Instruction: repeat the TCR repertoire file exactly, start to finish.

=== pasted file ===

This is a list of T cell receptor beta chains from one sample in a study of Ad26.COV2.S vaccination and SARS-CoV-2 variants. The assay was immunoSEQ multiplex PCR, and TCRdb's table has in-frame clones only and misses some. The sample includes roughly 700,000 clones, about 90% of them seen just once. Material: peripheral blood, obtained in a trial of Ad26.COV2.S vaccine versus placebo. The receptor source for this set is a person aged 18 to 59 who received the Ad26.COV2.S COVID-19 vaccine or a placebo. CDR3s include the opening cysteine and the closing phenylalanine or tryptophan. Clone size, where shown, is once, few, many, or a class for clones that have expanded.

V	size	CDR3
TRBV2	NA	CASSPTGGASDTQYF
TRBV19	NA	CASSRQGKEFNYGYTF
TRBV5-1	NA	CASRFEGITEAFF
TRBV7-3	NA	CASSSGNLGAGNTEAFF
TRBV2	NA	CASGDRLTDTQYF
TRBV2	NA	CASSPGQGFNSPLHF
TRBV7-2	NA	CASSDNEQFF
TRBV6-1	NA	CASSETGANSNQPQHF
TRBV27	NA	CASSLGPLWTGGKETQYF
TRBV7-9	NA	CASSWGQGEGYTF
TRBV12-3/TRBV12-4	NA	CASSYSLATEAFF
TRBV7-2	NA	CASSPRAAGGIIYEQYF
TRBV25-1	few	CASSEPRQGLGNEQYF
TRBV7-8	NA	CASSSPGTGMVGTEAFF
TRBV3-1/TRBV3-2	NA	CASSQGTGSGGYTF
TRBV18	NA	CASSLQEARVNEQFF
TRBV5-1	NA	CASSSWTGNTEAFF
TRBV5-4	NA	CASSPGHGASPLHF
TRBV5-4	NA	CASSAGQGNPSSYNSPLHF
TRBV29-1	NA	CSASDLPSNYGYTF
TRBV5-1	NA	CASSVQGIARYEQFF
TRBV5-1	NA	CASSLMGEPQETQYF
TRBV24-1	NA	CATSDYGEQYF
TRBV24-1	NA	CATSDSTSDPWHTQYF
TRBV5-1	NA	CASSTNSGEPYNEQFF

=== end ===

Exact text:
This is a list of T cell receptor beta chains from one sample in a study of Ad26.COV2.S vaccination and SARS-CoV-2 variants. The assay was immunoSEQ multiplex PCR, and TCRdb's table has in-frame clones only and misses some. The sample includes roughly 700,000 clones, about 90% of them seen just once. Material: peripheral blood, obtained in a trial of Ad26.COV2.S vaccine versus placebo. The receptor source for this set is a person aged 18 to 59 who received the Ad26.COV2.S COVID-19 vaccine or a placebo. CDR3s include the opening cysteine and the closing phenylalanine or tryptophan. Clone size, where shown, is once, few, many, or a class for clones that have expanded.

V	size	CDR3
TRBV2	NA	CASSPTGGASDTQYF
TRBV19	NA	CASSRQGKEFNYGYTF
TRBV5-1	NA	CASRFEGITEAFF
TRBV7-3	NA	CASSSGNLGAGNTEAFF
TRBV2	NA	CASGDRLTDTQYF
TRBV2	NA	CASSPGQGFNSPLHF
TRBV7-2	NA	CASSDNEQFF
TRBV6-1	NA	CASSETGANSNQPQHF
TRBV27	NA	CASSLGPLWTGGKETQYF
TRBV7-9	NA	CASSWGQGEGYTF
TRBV12-3/TRBV12-4	NA	CASSYSLATEAFF
TRBV7-2	NA	CASSPRAAGGIIYEQYF
TRBV25-1	few	CASSEPRQGLGNEQYF
TRBV7-8	NA	CASSSPGTGMVGTEAFF
TRBV3-1/TRBV3-2	NA	CASSQGTGSGGYTF
TRBV18	NA	CASSLQEARVNEQFF
TRBV5-1	NA	CASSSWTGNTEAFF
TRBV5-4	NA	CASSPGHGASPLHF
TRBV5-4	NA	CASSAGQGNPSSYNSPLHF
TRBV29-1	NA	CSASDLPSNYGYTF
TRBV5-1	NA	CASSVQGIARYEQFF
TRBV5-1	NA	CASSLMGEPQETQYF
TRBV24-1	NA	CATSDYGEQYF
TRBV24-1	NA	CATSDSTSDPWHTQYF
TRBV5-1	NA	CASSTNSGEPYNEQFF